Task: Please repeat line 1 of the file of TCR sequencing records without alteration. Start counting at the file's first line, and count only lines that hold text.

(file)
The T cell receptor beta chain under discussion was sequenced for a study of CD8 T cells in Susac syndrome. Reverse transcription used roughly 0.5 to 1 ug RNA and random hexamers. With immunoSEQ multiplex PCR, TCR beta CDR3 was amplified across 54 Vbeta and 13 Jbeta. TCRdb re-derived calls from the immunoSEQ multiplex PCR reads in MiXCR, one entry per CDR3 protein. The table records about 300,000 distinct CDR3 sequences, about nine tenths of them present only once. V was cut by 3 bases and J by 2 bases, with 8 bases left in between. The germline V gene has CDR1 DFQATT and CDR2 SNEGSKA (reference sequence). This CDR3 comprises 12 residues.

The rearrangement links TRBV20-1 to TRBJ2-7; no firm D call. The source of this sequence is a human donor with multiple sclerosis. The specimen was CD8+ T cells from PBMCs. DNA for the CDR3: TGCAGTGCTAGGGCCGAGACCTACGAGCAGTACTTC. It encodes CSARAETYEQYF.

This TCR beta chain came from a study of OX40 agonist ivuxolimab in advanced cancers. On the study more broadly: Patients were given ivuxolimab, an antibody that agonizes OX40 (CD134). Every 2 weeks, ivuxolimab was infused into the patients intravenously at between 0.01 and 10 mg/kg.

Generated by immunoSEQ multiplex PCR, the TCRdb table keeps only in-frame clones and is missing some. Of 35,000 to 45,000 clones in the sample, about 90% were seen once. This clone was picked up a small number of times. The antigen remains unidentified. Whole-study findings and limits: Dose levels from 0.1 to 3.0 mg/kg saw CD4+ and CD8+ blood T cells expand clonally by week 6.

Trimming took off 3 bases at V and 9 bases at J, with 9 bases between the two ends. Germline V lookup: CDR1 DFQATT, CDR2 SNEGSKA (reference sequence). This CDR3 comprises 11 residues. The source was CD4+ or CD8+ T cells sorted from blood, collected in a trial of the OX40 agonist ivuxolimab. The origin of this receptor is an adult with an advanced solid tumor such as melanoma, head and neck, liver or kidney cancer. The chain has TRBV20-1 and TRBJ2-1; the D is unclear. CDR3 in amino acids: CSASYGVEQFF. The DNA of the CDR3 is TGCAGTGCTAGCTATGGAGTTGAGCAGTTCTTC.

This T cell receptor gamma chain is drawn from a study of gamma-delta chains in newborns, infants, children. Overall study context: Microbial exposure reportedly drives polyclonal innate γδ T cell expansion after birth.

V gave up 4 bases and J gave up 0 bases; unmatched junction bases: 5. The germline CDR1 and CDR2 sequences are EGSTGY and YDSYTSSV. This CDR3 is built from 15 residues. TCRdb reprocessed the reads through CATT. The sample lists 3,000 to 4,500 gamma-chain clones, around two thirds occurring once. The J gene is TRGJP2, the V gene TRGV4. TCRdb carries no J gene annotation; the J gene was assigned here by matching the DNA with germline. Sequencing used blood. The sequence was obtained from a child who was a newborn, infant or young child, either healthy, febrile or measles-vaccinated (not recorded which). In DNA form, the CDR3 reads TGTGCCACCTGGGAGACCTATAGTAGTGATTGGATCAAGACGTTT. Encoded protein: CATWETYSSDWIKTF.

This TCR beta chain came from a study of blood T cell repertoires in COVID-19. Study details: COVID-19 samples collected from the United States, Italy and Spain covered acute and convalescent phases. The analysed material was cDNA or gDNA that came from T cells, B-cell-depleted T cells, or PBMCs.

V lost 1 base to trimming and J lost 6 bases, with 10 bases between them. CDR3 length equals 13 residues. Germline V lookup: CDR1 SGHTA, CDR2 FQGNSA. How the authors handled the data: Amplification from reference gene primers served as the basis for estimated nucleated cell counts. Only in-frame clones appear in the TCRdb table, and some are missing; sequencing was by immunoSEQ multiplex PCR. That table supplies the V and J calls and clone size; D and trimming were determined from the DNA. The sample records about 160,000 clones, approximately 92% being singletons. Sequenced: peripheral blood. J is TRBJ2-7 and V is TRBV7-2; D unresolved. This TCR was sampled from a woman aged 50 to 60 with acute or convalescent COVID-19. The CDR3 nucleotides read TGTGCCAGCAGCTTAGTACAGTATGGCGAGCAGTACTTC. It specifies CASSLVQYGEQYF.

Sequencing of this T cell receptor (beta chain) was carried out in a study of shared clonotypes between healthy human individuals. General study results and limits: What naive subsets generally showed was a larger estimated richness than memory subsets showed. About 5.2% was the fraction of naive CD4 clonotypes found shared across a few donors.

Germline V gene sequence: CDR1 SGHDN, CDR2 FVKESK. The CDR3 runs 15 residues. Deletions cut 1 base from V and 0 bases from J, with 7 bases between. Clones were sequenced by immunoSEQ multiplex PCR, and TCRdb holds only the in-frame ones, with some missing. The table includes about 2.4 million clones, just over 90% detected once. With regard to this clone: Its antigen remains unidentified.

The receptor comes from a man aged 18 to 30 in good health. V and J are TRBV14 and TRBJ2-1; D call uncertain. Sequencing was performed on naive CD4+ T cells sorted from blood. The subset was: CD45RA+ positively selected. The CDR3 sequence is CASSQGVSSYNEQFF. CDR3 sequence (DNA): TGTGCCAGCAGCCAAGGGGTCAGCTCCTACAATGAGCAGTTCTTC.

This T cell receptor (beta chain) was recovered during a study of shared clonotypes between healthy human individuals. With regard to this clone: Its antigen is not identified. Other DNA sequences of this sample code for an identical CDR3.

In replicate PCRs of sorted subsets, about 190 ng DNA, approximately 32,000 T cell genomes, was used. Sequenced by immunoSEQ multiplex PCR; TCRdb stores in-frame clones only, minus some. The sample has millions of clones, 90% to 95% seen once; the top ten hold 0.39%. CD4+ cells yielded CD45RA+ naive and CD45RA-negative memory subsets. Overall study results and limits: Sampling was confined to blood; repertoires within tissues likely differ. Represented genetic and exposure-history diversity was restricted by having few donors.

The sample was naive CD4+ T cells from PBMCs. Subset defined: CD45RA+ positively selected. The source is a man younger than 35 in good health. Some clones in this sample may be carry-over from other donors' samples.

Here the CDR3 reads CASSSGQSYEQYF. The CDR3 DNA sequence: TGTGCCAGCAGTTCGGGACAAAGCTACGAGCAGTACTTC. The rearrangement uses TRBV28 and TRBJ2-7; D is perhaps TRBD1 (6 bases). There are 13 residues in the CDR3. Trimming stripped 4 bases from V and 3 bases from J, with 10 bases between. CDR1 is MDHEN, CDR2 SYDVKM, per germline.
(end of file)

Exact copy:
The T cell receptor beta chain under discussion was sequenced for a study of CD8 T cells in Susac syndrome. Reverse transcription used roughly 0.5 to 1 ug RNA and random hexamers. With immunoSEQ multiplex PCR, TCR beta CDR3 was amplified across 54 Vbeta and 13 Jbeta. TCRdb re-derived calls from the immunoSEQ multiplex PCR reads in MiXCR, one entry per CDR3 protein. The table records about 300,000 distinct CDR3 sequences, about nine tenths of them present only once. V was cut by 3 bases and J by 2 bases, with 8 bases left in between. The germline V gene has CDR1 DFQATT and CDR2 SNEGSKA (reference sequence). This CDR3 comprises 12 residues.